“Perhaps ‘utopia’ should be the start of political discussion rather than the end. When we engage in political debate, we attempt to argue for what we believe should be our priorities and establish the constraints of reality. It would seem that utopia violates this agreement by trying to argue for priorities that can obtain only outside the constraints of our world. To some, it would be nonsensical to claim as a political position that ‘we should abolish the police even though that is not possible’. The non-utopian could respond: ‘That may very well be true for some hypothetical world. But here and now we have crime. You must be realistic.’ The issue is that utopia challenges what we take to be realistic. And so the breakdown between utopians and non-utopians is not over the question of whether we are fated to obey the constraints of reality; the political debate concerns what is inalterable and what is changeable in our social life.” – William Paris

Article: Utopian Thinking Prompts Us to Get Real About Society’s Needs


Good News

Humpback whales are recovering, more girls are in school, and forest owned by indigenous communities has risen 40% since 2002.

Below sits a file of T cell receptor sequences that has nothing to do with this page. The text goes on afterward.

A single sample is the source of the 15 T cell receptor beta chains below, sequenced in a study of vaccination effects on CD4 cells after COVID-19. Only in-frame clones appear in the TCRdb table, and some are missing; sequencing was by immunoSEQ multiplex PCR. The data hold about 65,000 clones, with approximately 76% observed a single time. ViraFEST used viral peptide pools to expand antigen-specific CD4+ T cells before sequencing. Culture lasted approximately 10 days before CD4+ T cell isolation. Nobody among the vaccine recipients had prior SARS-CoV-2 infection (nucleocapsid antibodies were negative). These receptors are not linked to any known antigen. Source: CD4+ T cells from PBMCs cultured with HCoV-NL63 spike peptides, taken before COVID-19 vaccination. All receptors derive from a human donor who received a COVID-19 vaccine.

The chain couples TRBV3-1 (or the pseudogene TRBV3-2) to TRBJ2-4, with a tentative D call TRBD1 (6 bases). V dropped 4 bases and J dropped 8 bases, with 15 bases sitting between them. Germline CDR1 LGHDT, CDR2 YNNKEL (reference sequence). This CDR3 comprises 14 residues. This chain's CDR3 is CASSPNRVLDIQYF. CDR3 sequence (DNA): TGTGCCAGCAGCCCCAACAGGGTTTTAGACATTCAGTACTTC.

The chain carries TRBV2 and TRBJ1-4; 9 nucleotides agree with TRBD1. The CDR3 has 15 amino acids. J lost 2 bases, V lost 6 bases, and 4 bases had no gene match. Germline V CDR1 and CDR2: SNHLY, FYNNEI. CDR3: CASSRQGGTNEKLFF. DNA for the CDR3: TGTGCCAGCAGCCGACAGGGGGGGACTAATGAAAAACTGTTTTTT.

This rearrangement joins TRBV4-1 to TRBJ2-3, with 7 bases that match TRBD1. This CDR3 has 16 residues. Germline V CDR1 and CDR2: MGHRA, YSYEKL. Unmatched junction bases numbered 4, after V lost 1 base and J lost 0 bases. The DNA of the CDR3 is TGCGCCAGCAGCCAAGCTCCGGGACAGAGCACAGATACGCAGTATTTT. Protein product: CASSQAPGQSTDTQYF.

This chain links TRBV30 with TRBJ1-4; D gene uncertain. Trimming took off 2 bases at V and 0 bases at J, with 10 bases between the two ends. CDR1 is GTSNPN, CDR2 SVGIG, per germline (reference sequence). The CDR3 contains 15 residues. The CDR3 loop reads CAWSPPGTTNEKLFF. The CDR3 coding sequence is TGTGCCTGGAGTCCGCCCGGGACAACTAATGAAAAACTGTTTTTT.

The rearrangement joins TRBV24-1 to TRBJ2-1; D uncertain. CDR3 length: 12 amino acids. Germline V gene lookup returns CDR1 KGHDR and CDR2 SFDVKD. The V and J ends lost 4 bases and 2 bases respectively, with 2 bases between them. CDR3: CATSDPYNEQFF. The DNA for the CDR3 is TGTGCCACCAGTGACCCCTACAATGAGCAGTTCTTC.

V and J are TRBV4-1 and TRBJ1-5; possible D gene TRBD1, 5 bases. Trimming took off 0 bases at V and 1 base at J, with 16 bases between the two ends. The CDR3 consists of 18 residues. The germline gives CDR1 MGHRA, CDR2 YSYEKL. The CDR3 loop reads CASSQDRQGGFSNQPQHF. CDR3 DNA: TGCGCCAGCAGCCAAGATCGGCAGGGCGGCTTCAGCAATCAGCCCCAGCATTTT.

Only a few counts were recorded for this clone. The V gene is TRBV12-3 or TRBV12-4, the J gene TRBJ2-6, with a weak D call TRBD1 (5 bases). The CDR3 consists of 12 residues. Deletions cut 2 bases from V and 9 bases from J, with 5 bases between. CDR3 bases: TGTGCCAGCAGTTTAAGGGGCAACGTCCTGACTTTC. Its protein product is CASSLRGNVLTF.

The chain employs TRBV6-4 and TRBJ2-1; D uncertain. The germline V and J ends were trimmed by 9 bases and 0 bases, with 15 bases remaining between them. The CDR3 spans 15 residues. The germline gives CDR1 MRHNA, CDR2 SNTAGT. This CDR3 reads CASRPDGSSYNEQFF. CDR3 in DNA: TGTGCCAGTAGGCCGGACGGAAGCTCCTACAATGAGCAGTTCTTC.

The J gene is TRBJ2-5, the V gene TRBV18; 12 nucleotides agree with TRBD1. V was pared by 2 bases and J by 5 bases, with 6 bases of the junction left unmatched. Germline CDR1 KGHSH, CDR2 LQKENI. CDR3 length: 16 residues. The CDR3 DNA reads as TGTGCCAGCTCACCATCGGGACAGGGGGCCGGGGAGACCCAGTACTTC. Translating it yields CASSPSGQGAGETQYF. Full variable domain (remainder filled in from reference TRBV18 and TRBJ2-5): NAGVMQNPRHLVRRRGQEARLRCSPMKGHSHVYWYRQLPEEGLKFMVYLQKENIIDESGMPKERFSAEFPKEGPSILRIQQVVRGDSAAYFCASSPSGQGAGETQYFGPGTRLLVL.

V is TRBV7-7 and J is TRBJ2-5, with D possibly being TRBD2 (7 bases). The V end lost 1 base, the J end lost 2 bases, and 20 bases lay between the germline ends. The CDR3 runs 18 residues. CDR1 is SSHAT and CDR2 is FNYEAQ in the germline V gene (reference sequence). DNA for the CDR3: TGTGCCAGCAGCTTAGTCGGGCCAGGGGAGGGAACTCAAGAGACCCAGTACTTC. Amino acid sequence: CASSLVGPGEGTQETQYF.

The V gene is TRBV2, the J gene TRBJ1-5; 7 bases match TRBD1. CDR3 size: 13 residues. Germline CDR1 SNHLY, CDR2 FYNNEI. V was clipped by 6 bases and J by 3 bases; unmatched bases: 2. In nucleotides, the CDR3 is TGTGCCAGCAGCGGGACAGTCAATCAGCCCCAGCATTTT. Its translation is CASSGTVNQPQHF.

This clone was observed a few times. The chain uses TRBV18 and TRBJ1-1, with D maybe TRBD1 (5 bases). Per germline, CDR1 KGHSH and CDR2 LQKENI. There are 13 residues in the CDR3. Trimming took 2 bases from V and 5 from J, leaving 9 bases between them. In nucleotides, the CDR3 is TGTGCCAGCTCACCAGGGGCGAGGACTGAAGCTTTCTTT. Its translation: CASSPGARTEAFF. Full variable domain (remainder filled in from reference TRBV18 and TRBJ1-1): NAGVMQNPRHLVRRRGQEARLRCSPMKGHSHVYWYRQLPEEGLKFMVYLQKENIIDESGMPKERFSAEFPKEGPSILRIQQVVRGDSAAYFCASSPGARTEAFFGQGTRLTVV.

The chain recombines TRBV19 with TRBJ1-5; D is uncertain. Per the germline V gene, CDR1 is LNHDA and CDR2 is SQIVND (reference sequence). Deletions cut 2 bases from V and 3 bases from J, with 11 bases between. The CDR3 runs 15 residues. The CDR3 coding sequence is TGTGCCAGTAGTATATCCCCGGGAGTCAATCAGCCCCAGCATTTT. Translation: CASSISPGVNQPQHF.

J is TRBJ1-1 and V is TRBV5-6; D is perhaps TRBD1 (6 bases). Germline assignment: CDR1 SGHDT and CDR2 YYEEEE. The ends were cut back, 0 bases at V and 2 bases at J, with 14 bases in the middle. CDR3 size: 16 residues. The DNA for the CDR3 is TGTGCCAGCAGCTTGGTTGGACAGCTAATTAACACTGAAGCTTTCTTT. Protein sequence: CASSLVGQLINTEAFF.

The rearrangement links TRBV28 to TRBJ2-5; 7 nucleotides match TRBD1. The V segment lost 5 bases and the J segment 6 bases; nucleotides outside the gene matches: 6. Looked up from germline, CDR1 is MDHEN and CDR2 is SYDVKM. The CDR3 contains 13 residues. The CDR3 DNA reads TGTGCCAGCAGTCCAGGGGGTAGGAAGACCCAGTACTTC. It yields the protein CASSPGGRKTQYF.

“David McCandless acknowledges in his introduction that it can be difficult to see the positive things happening around the globe ‘because we’re fixated on the negativity of the news.’ Through his colorful, attractive, and easy-to-understand infographics, this volume should help readers discover good news and better understand important and complex topics. The infographics are categorized under topics such as health, climate, nature, money, and women and girls. McCandless highlights a variety of inspiring facts; for instance, world hunger has reached its lowest point in 20 years, more women are working in government around the world (compared to 1997), and some endangered animals, such as the snow leopard and the black rhinoceros, are rebounding in numbers. McCandless states in the introduction that he felt a bit brighter—even hopeful—while working on this book; readers will come away from this work feeling optimistic too.” – Library Journal

Book Summary: Beautiful News: Positive Trends, Uplifting Stats, Creative Solutions



How Marshall McLuhan was the patron saint of Wired magazine:

“Many of those influenced by Marshall McLuhan—including fellow Canadian David Cronenberg—did not share the media theorist’s religious views; most of them weren’t even aware that the media seer had deep faith. Yet McLuhan’s religious sense offered structure, symbolism, and perhaps even song for his media explorations. Those persuaded by his media theories are not automatically persuaded by the religious vision that underpins them—yet we might consider that their attraction to a thinker so steeped in God suggests a theological osmosis of sorts. God made his way into media theory through McLuhan, whether it was recognized or not.